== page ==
Daechuri

Daechuri

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John Ahni Schertow
December 8, 2007
 

The farmers of Daechuri and Doduri have long resisted the Korean government’s attempts to force their eviction in order to make way for the expansion of the “Camp Humphreys” (K-6) US Military Base. After years of legal battles, in December 2005, the Central Land Expropriation Committee approved a request for imminent domain acquisition of the two villages, instantly making the farmers criminals trespassing on federal property.

Three months later, the farmers marched to the local government office to declare that Daechuri and Doduri were autonomous from Korea. They renounced their citizenship and burned their residency cards. They had also began protesting on a daily basis.

One month after that, the government started a campaign of violence and intimidation against them. At first hundreds, then thousands of military riot police and plain-clothed thugs were sent in to force them off the land. But the determined communities only grew in strength, ultimately preventing every attempt to ruin and evict them. But n February, 2007, after “the destruction of their school, the demolition of vacant and re-occupied houses, dozens of politically motivated arrests (including of former village leader Kim Ji Tae), repeated police attacks, the fencing off of their fields with barbed wire, and arbitrary police checkpoints on the roads leading to the village,” the Daechuri struggle came to an end. The community was forced to sign a deal and accept their displacement..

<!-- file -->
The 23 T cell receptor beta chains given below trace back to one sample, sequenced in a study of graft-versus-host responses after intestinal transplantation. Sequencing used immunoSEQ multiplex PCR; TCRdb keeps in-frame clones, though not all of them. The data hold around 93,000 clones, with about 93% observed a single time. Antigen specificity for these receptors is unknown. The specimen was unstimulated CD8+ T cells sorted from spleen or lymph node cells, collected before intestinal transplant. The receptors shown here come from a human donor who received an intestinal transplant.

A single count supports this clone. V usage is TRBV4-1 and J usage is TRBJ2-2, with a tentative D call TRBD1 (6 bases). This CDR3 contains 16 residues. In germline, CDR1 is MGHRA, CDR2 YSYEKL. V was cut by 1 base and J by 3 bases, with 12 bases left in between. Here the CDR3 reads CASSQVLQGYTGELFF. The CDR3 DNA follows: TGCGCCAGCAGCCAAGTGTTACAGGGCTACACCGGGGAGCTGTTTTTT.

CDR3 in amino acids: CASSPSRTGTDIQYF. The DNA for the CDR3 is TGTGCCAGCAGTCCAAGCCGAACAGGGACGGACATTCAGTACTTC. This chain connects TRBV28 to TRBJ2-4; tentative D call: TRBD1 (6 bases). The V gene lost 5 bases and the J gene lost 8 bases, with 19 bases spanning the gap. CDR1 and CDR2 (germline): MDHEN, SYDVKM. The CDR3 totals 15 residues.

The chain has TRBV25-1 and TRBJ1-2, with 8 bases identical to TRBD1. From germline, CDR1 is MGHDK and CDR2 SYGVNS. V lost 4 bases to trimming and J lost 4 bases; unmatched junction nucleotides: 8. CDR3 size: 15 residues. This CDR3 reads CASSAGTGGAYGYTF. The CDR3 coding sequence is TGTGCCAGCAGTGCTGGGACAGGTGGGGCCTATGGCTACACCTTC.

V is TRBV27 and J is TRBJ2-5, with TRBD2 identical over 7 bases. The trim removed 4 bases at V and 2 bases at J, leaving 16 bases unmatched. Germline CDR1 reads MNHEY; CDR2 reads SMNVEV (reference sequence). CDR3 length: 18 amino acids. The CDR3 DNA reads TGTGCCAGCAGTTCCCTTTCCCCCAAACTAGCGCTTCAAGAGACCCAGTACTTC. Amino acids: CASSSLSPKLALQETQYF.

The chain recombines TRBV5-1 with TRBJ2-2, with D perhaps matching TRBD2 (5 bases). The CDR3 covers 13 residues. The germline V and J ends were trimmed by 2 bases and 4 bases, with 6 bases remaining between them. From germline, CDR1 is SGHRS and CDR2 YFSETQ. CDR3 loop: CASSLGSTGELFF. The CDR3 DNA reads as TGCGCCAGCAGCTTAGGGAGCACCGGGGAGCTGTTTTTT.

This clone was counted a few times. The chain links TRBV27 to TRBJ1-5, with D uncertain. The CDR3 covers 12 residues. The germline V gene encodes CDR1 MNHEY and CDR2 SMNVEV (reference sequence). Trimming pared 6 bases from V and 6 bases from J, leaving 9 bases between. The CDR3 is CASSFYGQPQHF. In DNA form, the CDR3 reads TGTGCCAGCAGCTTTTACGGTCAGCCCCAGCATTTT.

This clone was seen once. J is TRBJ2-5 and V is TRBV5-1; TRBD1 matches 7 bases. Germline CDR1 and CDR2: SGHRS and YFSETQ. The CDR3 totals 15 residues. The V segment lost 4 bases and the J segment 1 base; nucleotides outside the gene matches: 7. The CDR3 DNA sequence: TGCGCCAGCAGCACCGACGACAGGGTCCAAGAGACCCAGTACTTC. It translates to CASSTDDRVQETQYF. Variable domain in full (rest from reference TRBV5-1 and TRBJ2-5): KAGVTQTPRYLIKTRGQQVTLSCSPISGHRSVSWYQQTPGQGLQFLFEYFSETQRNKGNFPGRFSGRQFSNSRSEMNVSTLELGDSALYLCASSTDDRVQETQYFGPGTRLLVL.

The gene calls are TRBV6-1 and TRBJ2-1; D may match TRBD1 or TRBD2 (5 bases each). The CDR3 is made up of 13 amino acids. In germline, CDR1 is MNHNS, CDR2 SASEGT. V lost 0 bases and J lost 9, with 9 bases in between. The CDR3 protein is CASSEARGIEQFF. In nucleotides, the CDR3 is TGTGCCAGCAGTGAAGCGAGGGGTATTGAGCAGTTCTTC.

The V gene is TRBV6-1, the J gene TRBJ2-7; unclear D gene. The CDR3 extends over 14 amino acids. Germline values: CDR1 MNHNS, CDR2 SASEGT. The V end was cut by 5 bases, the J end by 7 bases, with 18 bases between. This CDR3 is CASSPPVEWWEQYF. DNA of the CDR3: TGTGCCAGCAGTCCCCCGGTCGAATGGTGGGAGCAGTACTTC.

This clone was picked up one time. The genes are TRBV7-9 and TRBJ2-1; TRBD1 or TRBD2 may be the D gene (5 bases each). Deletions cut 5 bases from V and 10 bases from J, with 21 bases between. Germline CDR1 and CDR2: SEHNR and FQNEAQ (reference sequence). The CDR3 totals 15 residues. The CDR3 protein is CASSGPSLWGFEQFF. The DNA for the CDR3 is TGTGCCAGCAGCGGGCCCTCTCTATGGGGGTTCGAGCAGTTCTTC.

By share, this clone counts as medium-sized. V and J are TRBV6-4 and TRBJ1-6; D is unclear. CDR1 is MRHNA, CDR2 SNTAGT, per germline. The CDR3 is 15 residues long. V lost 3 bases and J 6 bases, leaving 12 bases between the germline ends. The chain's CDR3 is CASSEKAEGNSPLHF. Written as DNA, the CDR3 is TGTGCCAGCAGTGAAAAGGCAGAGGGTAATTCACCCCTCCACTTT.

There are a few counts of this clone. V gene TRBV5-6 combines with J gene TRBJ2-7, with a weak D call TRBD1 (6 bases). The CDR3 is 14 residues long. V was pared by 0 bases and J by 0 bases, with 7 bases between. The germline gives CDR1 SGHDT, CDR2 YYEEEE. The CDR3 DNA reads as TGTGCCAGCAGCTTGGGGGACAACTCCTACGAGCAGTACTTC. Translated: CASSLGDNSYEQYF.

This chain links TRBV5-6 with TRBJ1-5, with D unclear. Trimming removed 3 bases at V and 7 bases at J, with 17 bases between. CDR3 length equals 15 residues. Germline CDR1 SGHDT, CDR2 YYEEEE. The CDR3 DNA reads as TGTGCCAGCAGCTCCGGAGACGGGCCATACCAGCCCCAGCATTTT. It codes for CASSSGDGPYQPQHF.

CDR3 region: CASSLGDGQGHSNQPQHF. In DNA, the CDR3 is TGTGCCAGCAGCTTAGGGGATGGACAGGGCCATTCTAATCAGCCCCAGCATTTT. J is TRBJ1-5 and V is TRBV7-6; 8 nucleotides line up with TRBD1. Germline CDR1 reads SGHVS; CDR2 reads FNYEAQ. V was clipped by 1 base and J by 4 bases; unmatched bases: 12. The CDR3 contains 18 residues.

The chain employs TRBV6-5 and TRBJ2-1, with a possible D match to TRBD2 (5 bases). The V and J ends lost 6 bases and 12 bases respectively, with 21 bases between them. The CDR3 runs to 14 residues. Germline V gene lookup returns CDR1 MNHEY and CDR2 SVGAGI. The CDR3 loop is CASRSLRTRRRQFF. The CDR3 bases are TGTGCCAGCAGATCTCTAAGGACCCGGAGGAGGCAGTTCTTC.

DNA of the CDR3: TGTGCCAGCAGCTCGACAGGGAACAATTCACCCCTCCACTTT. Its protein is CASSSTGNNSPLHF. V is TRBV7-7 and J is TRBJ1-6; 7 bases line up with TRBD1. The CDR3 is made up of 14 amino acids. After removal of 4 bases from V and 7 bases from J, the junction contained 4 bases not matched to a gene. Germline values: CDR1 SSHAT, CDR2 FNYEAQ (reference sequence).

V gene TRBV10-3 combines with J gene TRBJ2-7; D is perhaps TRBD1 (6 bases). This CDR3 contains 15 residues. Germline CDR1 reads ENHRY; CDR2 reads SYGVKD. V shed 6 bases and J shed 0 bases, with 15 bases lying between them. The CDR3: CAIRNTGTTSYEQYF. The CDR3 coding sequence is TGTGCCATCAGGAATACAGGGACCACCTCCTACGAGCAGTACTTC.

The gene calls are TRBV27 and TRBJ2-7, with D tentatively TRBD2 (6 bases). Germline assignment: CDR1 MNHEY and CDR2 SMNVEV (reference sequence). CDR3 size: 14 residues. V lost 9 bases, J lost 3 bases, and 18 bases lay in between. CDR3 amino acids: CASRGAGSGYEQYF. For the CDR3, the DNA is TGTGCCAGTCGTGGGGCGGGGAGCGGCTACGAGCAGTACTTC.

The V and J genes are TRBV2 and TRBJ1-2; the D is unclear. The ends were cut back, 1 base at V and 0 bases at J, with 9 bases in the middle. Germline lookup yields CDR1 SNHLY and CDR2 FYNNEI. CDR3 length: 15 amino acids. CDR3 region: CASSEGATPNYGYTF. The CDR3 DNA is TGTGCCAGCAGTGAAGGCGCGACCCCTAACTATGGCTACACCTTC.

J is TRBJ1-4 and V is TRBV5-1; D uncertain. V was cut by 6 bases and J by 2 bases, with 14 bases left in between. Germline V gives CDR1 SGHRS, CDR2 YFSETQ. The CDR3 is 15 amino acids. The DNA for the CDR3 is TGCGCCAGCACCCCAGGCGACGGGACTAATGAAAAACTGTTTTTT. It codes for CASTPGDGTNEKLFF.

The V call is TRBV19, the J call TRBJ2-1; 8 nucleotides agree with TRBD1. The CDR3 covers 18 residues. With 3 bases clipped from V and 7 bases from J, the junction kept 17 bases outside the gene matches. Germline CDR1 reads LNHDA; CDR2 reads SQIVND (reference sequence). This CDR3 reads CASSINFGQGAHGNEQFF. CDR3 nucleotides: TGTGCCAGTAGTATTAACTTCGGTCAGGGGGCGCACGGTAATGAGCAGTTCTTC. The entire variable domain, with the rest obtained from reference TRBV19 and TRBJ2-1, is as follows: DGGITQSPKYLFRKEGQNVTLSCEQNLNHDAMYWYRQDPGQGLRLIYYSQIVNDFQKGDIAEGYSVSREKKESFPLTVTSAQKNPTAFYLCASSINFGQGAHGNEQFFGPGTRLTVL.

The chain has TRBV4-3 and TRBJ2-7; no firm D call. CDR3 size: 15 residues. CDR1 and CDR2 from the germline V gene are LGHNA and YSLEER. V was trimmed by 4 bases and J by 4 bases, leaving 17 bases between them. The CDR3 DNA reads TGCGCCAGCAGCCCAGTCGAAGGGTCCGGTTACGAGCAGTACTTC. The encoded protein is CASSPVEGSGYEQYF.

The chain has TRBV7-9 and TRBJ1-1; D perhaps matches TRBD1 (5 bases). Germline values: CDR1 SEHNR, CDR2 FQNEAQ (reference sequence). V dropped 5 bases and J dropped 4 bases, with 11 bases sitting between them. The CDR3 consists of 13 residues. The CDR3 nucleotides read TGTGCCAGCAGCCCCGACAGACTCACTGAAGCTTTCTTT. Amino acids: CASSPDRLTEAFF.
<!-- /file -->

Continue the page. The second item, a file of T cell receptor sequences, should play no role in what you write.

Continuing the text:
Shortly before leaving their land, a ceremony was held to mark the conclusion. “The residents who had left earlier, and those who had stayed until the end, came together to have the ceremony. The villagers set fire to the two bamboo guardian statues that stood at the entrance of the village. They wept as they watched the statues burn…”

While they were still burning “the residents left the field, carrying a symbolic peace boat, decorated with flowers. As they approached the Daechu Elementary School yard, someone said to Byeong Cheol, an elementary school student of the village, who was riding in the boat, “Byeong Cheol, when you grow up, you must take the village back.”

Produced by 5 students who sought to learn about Korean culture, “Daechuri” documents the struggles of the farmers in Pyeongtaek, South Korea.

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